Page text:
LOOK: PH’s largest mosque seven years after its opening
The Grand Mosque in Cotabato City struggles to keep its grandeur
Mar 4, 2019
Nolisoli.ph headed to Mindanao to explore the diverse cultures of the region through food, arts, crafts via narratives often overshadowed by news of conflict. This series strives for nuanced storytelling, with dispatches highlighting the rich culture and landscape the region has to offer.
A small wooden box awaits visitors at the gate of the Grand Mosque, also known as Sultan Hassanal Bolkiah Grand Masjid in Cotabato City. Secured with a padlock, it’s messily scribbled with “donation box” on the front. Another one stays on the corridor just before visitors could roam every corner of the second largest mosque in Southeast Asia.
Mohammad Amoran Saranggani, one of the maintenance supervisors for the Grand Mosque, says these boxes could collect around P3,000 on a good day with more than 150 visitors. This is enough to cover a month’s water and electricity bills, as well as temporary fixes for the mosque’s damages. Together with another maintenance supervisor, Saranggani has been a volunteer at the mosque for seven years. The two of them man the five-hectare compound where the 5,000-sq. m. mosque sits.
Nolisoli.ph visited the tourist attraction in August, and indeed, it was a sight to behold. Its simple but tasteful architecture, by Felino Palafox Jr., radiates elegance, letting in all the sunlight it can. It has a rotunda with a water fountain in the middle and four towering minarets standing 40 meters high. Its grandiosity was overwhelming.
However, while walking on the labyrinthine corridor and expansive sahn or courtyard that appeared dingy, I couldn’t disregard the building begging for a paint job, a ceiling that needs to be overhauled and not just patched with sealant, washrooms and ablution (ritual purification in Islam) area begging to be deep-cleaned. What used to be captivating gold-painted domes are now just pale yellow, peeling and cracking.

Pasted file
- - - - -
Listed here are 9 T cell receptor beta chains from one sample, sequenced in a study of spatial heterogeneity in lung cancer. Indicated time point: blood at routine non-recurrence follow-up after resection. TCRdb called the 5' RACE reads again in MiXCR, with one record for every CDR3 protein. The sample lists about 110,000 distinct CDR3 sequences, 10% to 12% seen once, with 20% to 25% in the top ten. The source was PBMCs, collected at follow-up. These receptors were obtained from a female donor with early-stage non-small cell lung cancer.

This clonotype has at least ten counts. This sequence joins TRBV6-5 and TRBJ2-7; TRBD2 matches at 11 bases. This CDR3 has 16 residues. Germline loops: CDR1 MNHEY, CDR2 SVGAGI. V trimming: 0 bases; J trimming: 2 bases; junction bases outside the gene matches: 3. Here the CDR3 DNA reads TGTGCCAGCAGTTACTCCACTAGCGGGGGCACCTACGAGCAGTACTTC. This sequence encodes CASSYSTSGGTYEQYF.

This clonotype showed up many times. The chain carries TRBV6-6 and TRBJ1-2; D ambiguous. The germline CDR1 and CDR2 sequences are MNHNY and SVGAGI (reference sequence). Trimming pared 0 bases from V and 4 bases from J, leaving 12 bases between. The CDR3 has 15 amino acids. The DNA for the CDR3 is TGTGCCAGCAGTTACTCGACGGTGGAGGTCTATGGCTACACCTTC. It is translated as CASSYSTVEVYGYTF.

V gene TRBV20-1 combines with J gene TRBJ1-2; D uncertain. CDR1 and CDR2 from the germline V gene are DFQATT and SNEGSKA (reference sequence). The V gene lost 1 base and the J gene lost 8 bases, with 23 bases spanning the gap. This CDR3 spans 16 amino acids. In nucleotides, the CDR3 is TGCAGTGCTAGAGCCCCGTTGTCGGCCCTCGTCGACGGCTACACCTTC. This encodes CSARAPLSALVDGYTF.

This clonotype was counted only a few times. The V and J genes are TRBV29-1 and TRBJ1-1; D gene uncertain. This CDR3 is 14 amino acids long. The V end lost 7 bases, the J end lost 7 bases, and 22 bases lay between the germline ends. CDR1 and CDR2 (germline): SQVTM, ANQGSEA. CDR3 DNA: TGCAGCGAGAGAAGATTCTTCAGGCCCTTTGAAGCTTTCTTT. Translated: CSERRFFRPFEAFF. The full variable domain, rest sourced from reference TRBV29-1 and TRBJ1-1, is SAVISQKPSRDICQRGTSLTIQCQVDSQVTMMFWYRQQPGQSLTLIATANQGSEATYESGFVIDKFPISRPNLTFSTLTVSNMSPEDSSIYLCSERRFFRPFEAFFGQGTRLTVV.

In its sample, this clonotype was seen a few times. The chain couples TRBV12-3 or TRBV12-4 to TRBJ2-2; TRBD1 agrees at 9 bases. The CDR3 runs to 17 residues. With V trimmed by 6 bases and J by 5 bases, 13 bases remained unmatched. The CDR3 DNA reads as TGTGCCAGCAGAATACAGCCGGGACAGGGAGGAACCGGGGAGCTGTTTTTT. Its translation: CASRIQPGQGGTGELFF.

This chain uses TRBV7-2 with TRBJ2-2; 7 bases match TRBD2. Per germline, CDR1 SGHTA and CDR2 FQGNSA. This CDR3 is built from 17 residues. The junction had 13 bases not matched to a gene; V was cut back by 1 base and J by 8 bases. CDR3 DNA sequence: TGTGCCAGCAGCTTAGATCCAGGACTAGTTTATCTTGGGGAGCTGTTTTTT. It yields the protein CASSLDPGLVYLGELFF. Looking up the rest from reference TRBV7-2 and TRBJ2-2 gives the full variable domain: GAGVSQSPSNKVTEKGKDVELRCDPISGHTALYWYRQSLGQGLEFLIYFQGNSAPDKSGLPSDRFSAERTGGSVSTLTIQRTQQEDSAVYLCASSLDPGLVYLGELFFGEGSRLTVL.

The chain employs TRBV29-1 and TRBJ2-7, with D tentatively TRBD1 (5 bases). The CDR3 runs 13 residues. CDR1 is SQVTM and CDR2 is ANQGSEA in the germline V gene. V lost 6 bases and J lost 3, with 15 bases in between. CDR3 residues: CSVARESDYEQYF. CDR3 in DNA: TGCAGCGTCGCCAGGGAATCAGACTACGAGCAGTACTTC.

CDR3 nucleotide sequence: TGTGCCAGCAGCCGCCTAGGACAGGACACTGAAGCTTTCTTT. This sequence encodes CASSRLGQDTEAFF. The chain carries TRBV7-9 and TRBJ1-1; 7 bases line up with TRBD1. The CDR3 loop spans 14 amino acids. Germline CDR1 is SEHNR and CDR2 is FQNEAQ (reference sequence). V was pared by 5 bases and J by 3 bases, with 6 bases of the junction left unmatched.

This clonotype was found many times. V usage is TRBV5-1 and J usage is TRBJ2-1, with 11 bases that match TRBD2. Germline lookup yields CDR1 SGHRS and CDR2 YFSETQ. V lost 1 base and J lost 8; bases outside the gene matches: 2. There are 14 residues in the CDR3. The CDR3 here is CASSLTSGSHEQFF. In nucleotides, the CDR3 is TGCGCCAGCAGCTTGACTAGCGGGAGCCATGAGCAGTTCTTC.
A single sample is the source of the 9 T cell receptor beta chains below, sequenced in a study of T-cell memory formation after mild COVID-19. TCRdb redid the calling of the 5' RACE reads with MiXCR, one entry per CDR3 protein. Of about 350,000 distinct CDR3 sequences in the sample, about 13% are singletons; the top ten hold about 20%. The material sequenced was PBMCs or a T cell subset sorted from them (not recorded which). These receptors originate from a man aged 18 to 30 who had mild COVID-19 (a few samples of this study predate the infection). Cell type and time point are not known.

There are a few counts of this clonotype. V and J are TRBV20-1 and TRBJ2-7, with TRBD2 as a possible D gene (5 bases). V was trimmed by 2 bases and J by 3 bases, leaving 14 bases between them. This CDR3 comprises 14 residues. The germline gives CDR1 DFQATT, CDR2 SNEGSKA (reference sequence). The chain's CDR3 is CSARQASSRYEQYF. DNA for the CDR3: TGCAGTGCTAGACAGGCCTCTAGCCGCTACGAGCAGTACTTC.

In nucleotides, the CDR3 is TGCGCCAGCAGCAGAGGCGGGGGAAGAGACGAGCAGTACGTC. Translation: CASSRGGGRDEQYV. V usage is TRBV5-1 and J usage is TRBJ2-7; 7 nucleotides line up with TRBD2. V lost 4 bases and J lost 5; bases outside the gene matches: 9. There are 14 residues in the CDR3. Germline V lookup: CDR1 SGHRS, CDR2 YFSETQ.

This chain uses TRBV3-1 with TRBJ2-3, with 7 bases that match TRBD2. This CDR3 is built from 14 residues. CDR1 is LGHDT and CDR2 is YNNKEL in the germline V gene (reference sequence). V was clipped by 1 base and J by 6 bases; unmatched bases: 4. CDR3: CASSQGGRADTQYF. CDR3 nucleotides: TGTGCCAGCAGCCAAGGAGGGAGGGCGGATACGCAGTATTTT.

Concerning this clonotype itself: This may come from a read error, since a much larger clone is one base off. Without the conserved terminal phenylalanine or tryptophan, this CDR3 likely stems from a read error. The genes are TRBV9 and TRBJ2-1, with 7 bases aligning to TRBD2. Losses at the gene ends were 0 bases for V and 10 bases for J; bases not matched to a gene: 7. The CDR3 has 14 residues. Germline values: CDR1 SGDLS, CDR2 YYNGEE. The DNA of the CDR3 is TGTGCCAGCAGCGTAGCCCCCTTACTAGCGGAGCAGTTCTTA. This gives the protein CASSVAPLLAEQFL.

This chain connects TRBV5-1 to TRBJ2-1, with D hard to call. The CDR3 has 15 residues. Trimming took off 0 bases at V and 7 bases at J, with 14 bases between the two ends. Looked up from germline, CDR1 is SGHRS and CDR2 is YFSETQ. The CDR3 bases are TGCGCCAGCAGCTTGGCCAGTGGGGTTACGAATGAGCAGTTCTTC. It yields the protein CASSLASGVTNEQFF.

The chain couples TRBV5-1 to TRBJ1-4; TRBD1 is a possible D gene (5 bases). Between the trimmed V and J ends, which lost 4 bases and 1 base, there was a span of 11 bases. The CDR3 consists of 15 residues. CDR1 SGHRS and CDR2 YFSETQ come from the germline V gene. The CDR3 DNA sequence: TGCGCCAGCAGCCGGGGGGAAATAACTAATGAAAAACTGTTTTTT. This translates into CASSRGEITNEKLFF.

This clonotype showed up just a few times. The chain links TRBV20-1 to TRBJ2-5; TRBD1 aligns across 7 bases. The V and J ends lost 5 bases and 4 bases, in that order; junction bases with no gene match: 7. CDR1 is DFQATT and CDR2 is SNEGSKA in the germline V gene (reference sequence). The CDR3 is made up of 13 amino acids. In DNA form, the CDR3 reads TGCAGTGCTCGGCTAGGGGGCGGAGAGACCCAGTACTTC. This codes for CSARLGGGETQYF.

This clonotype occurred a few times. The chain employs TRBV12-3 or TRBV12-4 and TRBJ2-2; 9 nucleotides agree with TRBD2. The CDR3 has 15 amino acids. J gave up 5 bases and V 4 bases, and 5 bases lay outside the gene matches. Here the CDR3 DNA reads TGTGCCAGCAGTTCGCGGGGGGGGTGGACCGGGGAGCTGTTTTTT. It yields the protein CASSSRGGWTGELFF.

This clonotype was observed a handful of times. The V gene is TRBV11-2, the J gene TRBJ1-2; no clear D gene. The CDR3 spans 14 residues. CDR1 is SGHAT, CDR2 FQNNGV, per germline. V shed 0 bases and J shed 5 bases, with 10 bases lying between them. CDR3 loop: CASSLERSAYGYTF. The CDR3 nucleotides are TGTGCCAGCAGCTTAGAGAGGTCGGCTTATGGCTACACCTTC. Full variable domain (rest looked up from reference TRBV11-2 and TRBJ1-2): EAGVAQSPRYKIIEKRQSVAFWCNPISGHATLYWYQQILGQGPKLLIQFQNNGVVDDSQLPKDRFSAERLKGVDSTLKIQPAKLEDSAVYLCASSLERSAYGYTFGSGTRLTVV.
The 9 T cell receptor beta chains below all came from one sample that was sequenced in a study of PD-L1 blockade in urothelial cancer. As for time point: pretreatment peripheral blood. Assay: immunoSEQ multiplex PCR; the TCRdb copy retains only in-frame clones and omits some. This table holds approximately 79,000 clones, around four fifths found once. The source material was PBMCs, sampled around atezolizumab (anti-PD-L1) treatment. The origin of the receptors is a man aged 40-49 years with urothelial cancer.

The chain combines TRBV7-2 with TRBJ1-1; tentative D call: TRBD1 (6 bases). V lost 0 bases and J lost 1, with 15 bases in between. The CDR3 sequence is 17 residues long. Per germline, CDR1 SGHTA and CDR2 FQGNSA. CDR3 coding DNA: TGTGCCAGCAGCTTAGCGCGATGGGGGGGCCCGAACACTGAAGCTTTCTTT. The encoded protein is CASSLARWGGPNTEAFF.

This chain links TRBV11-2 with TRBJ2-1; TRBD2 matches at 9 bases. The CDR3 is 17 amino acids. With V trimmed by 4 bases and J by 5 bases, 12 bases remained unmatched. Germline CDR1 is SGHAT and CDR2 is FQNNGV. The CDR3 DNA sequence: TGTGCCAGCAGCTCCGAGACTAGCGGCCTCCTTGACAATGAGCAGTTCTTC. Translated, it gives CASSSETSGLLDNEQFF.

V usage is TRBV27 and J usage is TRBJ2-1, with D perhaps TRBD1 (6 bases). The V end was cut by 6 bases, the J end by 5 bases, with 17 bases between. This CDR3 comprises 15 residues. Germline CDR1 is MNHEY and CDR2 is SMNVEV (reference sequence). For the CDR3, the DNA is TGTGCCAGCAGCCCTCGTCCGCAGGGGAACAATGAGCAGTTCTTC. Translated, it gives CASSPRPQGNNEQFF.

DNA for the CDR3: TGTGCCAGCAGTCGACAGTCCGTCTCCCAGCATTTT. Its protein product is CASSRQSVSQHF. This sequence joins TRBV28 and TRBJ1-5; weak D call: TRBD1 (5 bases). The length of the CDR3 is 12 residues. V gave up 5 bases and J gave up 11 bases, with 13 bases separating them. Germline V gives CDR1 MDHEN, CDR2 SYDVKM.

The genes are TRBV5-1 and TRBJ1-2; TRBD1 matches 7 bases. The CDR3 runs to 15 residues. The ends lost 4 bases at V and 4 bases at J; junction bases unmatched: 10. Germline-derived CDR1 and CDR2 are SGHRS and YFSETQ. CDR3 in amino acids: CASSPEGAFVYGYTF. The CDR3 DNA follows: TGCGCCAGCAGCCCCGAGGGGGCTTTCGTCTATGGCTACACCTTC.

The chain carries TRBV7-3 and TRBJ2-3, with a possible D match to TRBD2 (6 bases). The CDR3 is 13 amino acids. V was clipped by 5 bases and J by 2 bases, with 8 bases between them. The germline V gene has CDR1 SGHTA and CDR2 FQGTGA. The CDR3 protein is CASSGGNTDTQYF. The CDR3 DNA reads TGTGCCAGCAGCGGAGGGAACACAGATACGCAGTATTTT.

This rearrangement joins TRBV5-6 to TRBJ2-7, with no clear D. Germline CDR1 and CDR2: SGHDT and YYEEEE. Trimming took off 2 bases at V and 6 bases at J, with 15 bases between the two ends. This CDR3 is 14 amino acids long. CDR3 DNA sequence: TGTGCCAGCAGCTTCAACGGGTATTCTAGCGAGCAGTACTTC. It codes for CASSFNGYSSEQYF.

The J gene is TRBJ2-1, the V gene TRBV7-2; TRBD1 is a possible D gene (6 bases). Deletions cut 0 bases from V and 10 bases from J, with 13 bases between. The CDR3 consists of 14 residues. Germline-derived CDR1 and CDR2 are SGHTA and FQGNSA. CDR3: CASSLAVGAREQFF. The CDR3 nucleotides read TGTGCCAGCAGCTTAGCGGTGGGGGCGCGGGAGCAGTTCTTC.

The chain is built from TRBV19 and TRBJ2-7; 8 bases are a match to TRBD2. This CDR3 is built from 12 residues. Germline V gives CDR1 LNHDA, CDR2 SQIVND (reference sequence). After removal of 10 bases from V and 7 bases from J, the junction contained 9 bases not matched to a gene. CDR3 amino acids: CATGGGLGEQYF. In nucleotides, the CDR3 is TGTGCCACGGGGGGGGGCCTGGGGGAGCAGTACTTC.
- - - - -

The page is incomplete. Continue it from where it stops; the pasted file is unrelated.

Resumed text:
I don’t know if the Grand Mosque still makes its visitors’ mouths agape, but I am sure that it did when it was newly constructed six years ago.
Almost eight kilometers away from the national highway, the Grand Mosque is a respite for Muslims and non-muslims alike. It’s near the idle banks of Tamontaka River, Moro Gulf, and Dilangalen fish pond, surrounded by the quiet countryside. Public utility vehicles aren’t allowed on the Tamontaka Bubong road, but visitors can ride tricycles to the mosque.
The mosque was funded by the Brunei government in 2008 (to the tune of roughly P2.5 billion) and named after the country’s incumbent sultan. The land it’s occupying is a donation from former Maguindanao congressman Didagen Dilangalen.
“At the back of the mosque, we are planning to build a grand function hall that can hold international activities,” Grand Mosque executive director Ustads Norulam Abdulla told Inquirer in 2012.
But when we paid the mosque a visit, we didn’t see a grand hall, just an unkempt landscape. It really looked like it has been forgotten.
“A few weeks from now, the contractors for the mosque will come over and re-paint the building. They will also finish constructing the yard,” says Saranggani while we were there. The contractors were difficult to contact, he said, as they are from Manila. While they haven’t repaired the mosque, Saranggani would have to put bandages to the mosque’s injuries.
Ultimately, the two supervisors wish that the mosque would be turned over to the national government. This would allow the Cotabato City government to provide funds for the mosque’s maintenance and wages for the supervisors who should no longer be volunteers. And in this case, they won’t be needing donation boxes.
Get more stories like this by subscribing to our weekly newsletter here.
MaArte Fair “residents” you need to visit this weekend
Fashion designer Eddie Baddeo passes away
This art exhibit highlights the importance of a sustainable future
Celebrate the International Homeless Animals’ Day by supporting pet adoption
Viet Thanh Nguyen on decentering American narratives and offending everybody